Why did you chose to participate in the apprenticeship program with DCI?
As a freelancer, I was trying to teach myself, but being new to the industry I couldn’t tell what is most useful, what is worth paying for, and what to learn first. Trying to teach myself all of these things from square one in my free time was difficult. When I saw DCI and the ability for mentorship and a cohort that would be going through the same things I was going through, I was immediately pulled in.
How would you describe apprenticeship from your experience?
Apprenticeship is so much better than traditional avenues of school, especially for something like marketing or content development. If you go the traditional route you’re taking yourself out of the real world and putting yourself in a vacuum for one to two years and then coming back. I work in social media marketing, consulting, and strategy, and everything is constantly changing! Social media changes every two days, if not two minutes! Apprenticeship keeps your thumb on the pulse of what’s going on; you get to immerse yourself in actual trends, practices, and learn at the same time.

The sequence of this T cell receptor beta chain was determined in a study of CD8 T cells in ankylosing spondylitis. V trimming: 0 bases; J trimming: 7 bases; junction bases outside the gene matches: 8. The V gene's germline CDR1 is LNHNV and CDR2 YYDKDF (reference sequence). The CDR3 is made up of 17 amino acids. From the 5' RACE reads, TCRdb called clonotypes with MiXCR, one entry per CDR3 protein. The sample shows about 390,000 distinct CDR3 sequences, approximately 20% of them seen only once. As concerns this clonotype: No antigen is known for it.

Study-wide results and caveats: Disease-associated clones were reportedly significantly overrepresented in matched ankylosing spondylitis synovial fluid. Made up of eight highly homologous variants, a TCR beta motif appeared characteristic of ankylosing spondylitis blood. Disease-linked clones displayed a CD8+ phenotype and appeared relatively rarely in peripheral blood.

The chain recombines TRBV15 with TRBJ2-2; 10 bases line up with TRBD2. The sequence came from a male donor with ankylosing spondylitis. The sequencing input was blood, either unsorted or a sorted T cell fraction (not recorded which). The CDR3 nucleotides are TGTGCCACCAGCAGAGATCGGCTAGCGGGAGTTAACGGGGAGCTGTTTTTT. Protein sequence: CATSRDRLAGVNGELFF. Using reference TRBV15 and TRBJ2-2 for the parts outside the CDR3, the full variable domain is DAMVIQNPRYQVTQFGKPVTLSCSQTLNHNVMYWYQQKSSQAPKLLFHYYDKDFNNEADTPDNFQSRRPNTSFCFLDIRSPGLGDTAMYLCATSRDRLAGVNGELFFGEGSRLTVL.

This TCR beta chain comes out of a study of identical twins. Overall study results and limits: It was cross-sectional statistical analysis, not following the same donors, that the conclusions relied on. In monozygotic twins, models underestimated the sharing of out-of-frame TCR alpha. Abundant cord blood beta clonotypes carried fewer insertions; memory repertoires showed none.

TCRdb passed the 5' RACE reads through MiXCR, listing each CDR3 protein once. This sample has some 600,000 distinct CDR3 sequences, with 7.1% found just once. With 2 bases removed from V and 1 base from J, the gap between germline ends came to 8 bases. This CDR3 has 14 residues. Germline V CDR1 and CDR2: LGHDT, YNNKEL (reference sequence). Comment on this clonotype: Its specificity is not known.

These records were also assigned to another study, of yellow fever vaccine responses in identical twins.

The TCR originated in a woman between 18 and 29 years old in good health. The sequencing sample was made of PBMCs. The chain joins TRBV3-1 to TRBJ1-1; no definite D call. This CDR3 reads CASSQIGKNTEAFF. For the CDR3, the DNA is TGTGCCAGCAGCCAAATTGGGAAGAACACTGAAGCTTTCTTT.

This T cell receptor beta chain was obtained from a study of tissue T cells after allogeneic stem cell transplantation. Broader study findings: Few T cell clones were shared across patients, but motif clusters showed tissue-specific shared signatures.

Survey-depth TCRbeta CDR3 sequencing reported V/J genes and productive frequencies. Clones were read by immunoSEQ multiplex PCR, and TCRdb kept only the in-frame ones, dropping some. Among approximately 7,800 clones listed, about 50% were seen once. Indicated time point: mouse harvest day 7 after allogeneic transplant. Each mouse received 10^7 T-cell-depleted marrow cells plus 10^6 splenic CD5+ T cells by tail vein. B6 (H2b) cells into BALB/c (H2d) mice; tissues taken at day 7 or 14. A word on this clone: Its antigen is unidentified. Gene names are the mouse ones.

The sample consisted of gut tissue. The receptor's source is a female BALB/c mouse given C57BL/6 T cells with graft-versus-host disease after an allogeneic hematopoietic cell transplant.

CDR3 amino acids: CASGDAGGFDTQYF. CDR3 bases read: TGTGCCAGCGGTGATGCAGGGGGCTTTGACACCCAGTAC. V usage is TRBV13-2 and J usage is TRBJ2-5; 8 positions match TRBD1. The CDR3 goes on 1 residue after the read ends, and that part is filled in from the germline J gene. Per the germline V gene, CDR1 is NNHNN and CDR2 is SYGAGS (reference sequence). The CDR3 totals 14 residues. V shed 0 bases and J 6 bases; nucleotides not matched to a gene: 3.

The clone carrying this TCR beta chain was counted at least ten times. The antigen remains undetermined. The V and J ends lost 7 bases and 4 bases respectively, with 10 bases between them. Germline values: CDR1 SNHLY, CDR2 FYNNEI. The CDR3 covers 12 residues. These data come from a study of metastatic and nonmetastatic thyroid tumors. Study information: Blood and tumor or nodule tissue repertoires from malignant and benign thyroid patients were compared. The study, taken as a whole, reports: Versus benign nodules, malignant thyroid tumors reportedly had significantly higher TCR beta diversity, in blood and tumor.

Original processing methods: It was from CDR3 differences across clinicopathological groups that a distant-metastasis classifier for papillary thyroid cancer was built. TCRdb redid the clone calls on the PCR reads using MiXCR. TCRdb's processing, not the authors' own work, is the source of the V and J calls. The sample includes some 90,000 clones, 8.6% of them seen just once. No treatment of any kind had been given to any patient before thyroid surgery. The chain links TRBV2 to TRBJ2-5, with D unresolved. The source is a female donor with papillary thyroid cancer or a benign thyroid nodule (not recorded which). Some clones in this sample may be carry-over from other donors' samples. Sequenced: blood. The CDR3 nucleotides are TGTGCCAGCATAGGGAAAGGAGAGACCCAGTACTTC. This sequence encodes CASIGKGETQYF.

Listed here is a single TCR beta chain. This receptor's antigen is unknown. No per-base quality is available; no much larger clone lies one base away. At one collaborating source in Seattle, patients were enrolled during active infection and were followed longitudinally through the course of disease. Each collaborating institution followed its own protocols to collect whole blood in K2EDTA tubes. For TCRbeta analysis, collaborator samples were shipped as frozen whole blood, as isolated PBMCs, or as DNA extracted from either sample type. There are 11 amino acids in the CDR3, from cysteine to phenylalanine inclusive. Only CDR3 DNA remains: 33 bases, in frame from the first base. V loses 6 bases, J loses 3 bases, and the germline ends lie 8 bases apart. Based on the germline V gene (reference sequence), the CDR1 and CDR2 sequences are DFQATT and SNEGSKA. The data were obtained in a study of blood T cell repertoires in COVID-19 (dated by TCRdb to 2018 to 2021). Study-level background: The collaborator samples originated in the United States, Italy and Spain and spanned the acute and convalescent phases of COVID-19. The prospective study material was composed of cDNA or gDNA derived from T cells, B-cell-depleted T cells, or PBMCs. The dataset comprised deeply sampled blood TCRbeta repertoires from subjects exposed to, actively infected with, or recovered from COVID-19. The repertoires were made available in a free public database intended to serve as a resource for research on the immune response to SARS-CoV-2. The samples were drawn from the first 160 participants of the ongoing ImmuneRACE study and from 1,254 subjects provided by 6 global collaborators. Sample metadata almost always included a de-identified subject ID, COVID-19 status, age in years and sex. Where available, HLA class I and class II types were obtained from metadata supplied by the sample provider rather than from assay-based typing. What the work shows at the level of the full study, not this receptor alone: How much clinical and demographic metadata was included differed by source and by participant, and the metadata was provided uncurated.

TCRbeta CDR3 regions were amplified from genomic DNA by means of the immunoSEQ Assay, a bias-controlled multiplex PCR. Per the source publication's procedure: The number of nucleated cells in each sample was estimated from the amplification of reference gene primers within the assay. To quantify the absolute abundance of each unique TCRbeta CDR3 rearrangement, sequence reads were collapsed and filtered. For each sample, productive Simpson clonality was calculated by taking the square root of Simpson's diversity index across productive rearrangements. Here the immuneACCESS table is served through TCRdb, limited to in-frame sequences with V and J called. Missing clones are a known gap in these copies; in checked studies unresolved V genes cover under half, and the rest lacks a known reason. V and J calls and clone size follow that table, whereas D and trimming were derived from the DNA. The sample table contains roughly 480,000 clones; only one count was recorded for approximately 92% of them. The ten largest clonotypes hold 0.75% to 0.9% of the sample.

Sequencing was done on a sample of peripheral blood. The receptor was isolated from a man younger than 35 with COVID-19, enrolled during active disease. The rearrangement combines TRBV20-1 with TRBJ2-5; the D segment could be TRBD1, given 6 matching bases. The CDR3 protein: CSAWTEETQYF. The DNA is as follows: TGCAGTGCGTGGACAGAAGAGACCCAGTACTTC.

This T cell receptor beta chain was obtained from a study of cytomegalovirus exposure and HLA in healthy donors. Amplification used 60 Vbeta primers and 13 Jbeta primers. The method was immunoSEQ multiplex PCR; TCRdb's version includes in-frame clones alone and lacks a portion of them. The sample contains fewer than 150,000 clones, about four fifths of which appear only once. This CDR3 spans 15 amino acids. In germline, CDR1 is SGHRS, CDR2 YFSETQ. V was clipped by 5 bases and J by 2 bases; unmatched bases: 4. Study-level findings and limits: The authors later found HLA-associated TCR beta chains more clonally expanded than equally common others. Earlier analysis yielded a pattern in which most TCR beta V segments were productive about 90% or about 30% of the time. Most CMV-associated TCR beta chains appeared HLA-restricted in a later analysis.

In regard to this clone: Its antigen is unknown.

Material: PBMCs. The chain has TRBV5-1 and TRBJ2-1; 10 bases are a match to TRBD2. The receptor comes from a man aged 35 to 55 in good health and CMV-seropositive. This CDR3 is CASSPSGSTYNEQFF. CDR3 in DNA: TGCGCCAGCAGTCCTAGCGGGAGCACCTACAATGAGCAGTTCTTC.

How has the apprenticeship program helped with your role at SPS DGTL?
One thing Digital Creative is teaching me is video content. I’m great at developing written content, blogging, and social media content, but I’m lacking experience in video content. As classmates, we've broken into teams to tackle projects together, which is really helpful for me too.
I’m also doing a campaign on Facebook Pixel with one of my fellow apprentices for SPS DGTL for our internal marketing. It’s really collaborative, and I’m tapping into resources like knowledge experts in the company—we don’t have to outsource, hire someone, or get a guest blogger—we have the expertise here through Digital Creative.
The hands on coaching through DCI is so beneficial—especially the quarterly reviews with my coach and manager. It really encourages the company to think about your long-term vision, just as you’re thinking about your long-term vision, which I just don’t think happens in a normal job. The integration of the company’s long-term vision and my long-term vision keeps everyone on the same page—I love that aspect.
What’s your favorite part of the apprenticeship so far?
I really like having apprentices in my cohort who work for different companies with niche markets. I can learn from them and think about what they’re doing and say, “What about this strategy? Have you thought about this?” I get to be creative, even when it’s not within my own company.